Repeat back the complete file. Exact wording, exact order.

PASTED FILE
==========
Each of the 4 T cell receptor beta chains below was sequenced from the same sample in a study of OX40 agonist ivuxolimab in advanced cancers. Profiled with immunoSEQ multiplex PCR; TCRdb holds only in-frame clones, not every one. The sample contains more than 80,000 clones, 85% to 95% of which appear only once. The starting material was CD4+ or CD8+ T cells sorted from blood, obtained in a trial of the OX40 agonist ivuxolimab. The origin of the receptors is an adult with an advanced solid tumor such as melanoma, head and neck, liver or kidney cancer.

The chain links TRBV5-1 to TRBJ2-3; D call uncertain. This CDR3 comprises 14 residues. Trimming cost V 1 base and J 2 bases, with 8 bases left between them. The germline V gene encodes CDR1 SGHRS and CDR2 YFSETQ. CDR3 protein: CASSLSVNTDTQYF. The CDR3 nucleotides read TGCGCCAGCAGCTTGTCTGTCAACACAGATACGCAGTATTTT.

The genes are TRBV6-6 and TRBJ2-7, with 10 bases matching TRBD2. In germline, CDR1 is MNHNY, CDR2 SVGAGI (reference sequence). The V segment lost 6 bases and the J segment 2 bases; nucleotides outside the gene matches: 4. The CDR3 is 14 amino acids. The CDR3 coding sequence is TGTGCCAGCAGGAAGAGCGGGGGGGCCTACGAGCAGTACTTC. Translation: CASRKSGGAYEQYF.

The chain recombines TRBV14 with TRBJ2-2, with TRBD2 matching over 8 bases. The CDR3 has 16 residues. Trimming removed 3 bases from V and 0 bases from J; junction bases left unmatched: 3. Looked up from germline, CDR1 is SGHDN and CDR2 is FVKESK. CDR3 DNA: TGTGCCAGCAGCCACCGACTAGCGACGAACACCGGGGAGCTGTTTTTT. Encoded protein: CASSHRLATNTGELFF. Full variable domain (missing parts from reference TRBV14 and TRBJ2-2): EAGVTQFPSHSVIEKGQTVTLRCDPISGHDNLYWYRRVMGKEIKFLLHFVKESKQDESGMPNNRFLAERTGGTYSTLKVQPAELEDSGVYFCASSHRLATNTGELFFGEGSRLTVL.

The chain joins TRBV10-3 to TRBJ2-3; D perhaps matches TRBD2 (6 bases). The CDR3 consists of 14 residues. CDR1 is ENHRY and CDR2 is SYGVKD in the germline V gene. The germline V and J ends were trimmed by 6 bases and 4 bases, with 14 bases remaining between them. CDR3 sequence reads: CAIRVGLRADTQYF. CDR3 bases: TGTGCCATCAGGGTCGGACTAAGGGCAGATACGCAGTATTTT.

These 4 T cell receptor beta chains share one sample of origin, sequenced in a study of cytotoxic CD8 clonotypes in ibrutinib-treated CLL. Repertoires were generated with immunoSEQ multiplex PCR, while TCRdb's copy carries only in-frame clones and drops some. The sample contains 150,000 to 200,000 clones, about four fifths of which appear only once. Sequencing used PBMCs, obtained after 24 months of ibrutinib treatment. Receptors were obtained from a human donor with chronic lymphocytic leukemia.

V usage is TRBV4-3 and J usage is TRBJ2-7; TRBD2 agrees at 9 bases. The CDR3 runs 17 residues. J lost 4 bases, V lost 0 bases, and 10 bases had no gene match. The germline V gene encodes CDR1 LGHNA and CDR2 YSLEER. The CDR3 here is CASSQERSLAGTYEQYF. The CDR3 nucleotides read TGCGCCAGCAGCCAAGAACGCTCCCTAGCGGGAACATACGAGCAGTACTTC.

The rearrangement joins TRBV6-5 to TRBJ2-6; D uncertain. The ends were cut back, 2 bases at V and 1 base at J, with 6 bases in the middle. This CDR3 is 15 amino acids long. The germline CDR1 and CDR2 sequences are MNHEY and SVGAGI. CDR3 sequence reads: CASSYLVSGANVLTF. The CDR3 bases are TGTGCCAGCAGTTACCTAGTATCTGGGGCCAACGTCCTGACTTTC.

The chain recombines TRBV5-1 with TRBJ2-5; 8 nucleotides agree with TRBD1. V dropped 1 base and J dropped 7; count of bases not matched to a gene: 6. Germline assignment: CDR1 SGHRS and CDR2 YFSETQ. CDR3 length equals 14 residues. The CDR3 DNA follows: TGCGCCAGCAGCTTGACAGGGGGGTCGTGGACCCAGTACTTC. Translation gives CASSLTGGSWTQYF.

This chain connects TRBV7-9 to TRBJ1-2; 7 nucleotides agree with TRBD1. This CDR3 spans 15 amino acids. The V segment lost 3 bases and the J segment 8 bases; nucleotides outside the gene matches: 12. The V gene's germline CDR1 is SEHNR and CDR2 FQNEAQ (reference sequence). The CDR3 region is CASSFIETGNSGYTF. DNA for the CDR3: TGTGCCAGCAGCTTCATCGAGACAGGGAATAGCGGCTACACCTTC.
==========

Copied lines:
Each of the 4 T cell receptor beta chains below was sequenced from the same sample in a study of OX40 agonist ivuxolimab in advanced cancers. Profiled with immunoSEQ multiplex PCR; TCRdb holds only in-frame clones, not every one. The sample contains more than 80,000 clones, 85% to 95% of which appear only once. The starting material was CD4+ or CD8+ T cells sorted from blood, obtained in a trial of the OX40 agonist ivuxolimab. The origin of the receptors is an adult with an advanced solid tumor such as melanoma, head and neck, liver or kidney cancer.

The chain links TRBV5-1 to TRBJ2-3; D call uncertain. This CDR3 comprises 14 residues. Trimming cost V 1 base and J 2 bases, with 8 bases left between them. The germline V gene encodes CDR1 SGHRS and CDR2 YFSETQ. CDR3 protein: CASSLSVNTDTQYF. The CDR3 nucleotides read TGCGCCAGCAGCTTGTCTGTCAACACAGATACGCAGTATTTT.

The genes are TRBV6-6 and TRBJ2-7, with 10 bases matching TRBD2. In germline, CDR1 is MNHNY, CDR2 SVGAGI (reference sequence). The V segment lost 6 bases and the J segment 2 bases; nucleotides outside the gene matches: 4. The CDR3 is 14 amino acids. The CDR3 coding sequence is TGTGCCAGCAGGAAGAGCGGGGGGGCCTACGAGCAGTACTTC. Translation: CASRKSGGAYEQYF.

The chain recombines TRBV14 with TRBJ2-2, with TRBD2 matching over 8 bases. The CDR3 has 16 residues. Trimming removed 3 bases from V and 0 bases from J; junction bases left unmatched: 3. Looked up from germline, CDR1 is SGHDN and CDR2 is FVKESK. CDR3 DNA: TGTGCCAGCAGCCACCGACTAGCGACGAACACCGGGGAGCTGTTTTTT. Encoded protein: CASSHRLATNTGELFF. Full variable domain (missing parts from reference TRBV14 and TRBJ2-2): EAGVTQFPSHSVIEKGQTVTLRCDPISGHDNLYWYRRVMGKEIKFLLHFVKESKQDESGMPNNRFLAERTGGTYSTLKVQPAELEDSGVYFCASSHRLATNTGELFFGEGSRLTVL.

The chain joins TRBV10-3 to TRBJ2-3; D perhaps matches TRBD2 (6 bases). The CDR3 consists of 14 residues. CDR1 is ENHRY and CDR2 is SYGVKD in the germline V gene. The germline V and J ends were trimmed by 6 bases and 4 bases, with 14 bases remaining between them. CDR3 sequence reads: CAIRVGLRADTQYF. CDR3 bases: TGTGCCATCAGGGTCGGACTAAGGGCAGATACGCAGTATTTT.

These 4 T cell receptor beta chains share one sample of origin, sequenced in a study of cytotoxic CD8 clonotypes in ibrutinib-treated CLL. Repertoires were generated with immunoSEQ multiplex PCR, while TCRdb's copy carries only in-frame clones and drops some. The sample contains 150,000 to 200,000 clones, about four fifths of which appear only once. Sequencing used PBMCs, obtained after 24 months of ibrutinib treatment. Receptors were obtained from a human donor with chronic lymphocytic leukemia.

V usage is TRBV4-3 and J usage is TRBJ2-7; TRBD2 agrees at 9 bases. The CDR3 runs 17 residues. J lost 4 bases, V lost 0 bases, and 10 bases had no gene match. The germline V gene encodes CDR1 LGHNA and CDR2 YSLEER. The CDR3 here is CASSQERSLAGTYEQYF. The CDR3 nucleotides read TGCGCCAGCAGCCAAGAACGCTCCCTAGCGGGAACATACGAGCAGTACTTC.

The rearrangement joins TRBV6-5 to TRBJ2-6; D uncertain. The ends were cut back, 2 bases at V and 1 base at J, with 6 bases in the middle. This CDR3 is 15 amino acids long. The germline CDR1 and CDR2 sequences are MNHEY and SVGAGI. CDR3 sequence reads: CASSYLVSGANVLTF. The CDR3 bases are TGTGCCAGCAGTTACCTAGTATCTGGGGCCAACGTCCTGACTTTC.

The chain recombines TRBV5-1 with TRBJ2-5; 8 nucleotides agree with TRBD1. V dropped 1 base and J dropped 7; count of bases not matched to a gene: 6. Germline assignment: CDR1 SGHRS and CDR2 YFSETQ. CDR3 length equals 14 residues. The CDR3 DNA follows: TGCGCCAGCAGCTTGACAGGGGGGTCGTGGACCCAGTACTTC. Translation gives CASSLTGGSWTQYF.

This chain connects TRBV7-9 to TRBJ1-2; 7 nucleotides agree with TRBD1. This CDR3 spans 15 amino acids. The V segment lost 3 bases and the J segment 8 bases; nucleotides outside the gene matches: 12. The V gene's germline CDR1 is SEHNR and CDR2 FQNEAQ (reference sequence). The CDR3 region is CASSFIETGNSGYTF. DNA for the CDR3: TGTGCCAGCAGCTTCATCGAGACAGGGAATAGCGGCTACACCTTC.